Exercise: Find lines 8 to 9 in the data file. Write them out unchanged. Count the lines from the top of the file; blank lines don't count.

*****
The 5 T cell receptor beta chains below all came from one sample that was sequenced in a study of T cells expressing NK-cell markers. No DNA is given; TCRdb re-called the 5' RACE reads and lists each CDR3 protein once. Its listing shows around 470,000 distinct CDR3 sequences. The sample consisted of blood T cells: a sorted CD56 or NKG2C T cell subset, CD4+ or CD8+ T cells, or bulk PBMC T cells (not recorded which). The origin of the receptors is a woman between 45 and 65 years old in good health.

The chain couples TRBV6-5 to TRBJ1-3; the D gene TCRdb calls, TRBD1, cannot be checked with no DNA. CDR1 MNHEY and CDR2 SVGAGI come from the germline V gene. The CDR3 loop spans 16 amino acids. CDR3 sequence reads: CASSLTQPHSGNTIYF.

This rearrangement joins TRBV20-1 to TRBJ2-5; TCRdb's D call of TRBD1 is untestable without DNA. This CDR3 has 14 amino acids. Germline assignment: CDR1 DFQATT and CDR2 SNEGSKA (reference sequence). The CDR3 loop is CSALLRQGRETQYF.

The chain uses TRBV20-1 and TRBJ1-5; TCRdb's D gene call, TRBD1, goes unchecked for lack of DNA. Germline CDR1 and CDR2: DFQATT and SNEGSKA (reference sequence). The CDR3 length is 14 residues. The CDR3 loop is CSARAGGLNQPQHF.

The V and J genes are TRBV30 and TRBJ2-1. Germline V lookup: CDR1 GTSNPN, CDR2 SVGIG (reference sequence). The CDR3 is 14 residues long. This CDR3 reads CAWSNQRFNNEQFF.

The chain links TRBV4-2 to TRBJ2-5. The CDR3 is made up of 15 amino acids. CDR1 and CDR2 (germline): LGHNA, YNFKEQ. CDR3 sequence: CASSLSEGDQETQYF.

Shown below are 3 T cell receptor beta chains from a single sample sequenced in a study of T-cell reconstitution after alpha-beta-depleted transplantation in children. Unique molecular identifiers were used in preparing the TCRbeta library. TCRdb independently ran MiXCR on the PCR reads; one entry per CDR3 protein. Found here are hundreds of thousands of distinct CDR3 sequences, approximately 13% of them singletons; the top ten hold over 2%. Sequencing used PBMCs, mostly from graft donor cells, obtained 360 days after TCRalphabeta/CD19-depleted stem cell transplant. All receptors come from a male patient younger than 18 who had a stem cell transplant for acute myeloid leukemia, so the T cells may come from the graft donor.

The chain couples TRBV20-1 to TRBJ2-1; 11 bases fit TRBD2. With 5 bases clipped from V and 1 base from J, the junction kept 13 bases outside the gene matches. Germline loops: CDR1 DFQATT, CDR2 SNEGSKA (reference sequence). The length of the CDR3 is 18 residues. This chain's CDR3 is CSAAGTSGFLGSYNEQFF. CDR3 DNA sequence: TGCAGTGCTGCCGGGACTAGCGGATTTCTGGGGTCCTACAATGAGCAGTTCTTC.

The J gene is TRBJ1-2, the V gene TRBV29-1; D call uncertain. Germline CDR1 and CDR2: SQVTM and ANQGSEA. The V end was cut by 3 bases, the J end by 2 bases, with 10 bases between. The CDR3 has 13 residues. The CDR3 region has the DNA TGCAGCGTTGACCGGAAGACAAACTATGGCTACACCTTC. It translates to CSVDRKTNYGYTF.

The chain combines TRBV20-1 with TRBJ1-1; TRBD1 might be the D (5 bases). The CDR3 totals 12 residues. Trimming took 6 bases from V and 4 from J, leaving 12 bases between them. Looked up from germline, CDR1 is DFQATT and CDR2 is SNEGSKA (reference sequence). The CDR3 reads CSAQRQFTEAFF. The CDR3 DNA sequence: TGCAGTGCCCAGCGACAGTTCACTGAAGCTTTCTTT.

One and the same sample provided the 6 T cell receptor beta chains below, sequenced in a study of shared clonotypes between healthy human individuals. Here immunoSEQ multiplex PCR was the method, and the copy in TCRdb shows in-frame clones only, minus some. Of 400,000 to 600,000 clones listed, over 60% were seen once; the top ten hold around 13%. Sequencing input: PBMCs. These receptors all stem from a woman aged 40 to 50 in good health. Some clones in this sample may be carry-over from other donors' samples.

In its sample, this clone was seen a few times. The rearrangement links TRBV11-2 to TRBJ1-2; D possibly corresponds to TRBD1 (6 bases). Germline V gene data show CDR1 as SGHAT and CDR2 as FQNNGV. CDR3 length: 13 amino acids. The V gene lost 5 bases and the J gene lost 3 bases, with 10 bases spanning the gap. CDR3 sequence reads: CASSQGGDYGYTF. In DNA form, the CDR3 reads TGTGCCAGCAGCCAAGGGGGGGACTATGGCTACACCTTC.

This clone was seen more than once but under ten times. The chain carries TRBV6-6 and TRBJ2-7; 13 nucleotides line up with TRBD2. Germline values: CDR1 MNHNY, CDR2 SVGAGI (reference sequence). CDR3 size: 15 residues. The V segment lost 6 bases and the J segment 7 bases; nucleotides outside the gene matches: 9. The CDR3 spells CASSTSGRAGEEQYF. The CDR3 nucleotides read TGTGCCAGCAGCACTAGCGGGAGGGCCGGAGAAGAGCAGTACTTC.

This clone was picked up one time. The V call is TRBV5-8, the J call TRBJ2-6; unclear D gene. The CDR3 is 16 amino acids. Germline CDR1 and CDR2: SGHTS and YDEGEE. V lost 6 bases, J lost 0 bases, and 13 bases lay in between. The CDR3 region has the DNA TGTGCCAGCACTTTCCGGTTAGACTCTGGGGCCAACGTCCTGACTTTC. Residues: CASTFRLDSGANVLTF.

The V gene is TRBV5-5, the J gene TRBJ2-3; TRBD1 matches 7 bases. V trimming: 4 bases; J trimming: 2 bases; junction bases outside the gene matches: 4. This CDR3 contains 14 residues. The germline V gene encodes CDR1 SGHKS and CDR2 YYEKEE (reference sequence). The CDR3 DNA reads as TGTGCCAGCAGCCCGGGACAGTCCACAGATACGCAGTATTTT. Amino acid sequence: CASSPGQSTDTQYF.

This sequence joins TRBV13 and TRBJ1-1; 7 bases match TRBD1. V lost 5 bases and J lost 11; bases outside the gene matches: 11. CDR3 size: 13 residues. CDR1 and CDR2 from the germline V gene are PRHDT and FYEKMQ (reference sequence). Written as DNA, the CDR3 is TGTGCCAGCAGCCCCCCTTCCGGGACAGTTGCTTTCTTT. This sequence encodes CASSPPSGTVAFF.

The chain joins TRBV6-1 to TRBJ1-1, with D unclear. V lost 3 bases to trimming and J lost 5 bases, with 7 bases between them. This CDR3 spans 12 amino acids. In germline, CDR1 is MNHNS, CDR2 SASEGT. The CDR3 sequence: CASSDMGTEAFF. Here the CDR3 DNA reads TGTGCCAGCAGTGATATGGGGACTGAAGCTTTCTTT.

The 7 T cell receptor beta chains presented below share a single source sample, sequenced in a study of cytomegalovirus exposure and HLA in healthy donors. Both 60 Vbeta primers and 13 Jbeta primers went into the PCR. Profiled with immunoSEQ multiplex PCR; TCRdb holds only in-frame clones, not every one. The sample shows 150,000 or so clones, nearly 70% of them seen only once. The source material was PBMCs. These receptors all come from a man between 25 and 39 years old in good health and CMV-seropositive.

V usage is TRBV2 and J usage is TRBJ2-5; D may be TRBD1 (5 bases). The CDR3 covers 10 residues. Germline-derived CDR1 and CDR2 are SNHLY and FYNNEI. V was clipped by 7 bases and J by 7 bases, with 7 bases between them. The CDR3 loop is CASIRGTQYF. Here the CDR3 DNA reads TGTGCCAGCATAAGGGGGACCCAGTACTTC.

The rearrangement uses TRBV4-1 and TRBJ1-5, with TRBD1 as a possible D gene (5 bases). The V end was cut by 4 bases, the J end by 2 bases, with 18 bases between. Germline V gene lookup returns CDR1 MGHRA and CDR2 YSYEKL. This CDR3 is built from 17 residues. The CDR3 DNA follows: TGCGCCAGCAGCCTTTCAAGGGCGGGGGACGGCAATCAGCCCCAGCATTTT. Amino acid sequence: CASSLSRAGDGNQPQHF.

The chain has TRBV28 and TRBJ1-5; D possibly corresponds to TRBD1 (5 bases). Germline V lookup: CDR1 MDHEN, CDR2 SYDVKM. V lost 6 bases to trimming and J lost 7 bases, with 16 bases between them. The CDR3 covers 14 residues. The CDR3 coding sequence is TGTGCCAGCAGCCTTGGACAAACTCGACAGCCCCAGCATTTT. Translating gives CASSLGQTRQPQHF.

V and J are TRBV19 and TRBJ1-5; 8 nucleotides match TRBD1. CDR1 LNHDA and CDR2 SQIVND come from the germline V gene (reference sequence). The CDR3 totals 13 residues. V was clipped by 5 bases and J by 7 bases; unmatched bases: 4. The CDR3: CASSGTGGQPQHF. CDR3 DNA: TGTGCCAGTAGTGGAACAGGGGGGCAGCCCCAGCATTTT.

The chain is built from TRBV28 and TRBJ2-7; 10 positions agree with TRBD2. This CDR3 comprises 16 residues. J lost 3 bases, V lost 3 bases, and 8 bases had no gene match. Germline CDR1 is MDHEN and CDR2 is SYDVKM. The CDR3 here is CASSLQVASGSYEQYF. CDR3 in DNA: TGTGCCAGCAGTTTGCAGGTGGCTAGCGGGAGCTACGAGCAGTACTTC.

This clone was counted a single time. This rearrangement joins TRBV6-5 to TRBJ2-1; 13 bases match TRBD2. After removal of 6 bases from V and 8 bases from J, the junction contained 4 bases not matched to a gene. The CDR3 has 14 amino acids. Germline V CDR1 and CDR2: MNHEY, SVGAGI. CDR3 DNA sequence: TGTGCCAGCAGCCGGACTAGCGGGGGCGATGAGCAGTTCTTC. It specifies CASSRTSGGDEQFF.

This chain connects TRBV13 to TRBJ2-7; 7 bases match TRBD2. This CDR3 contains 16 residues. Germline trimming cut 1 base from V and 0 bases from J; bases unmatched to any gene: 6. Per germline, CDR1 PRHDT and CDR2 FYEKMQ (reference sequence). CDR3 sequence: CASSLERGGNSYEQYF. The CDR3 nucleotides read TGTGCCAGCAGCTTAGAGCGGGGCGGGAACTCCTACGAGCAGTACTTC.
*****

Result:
The chain couples TRBV20-1 to TRBJ2-1; 11 bases fit TRBD2. With 5 bases clipped from V and 1 base from J, the junction kept 13 bases outside the gene matches. Germline loops: CDR1 DFQATT, CDR2 SNEGSKA (reference sequence). The length of the CDR3 is 18 residues. This chain's CDR3 is CSAAGTSGFLGSYNEQFF. CDR3 DNA sequence: TGCAGTGCTGCCGGGACTAGCGGATTTCTGGGGTCCTACAATGAGCAGTTCTTC.

The J gene is TRBJ1-2, the V gene TRBV29-1; D call uncertain. Germline CDR1 and CDR2: SQVTM and ANQGSEA. The V end was cut by 3 bases, the J end by 2 bases, with 10 bases between. The CDR3 has 13 residues. The CDR3 region has the DNA TGCAGCGTTGACCGGAAGACAAACTATGGCTACACCTTC. It translates to CSVDRKTNYGYTF.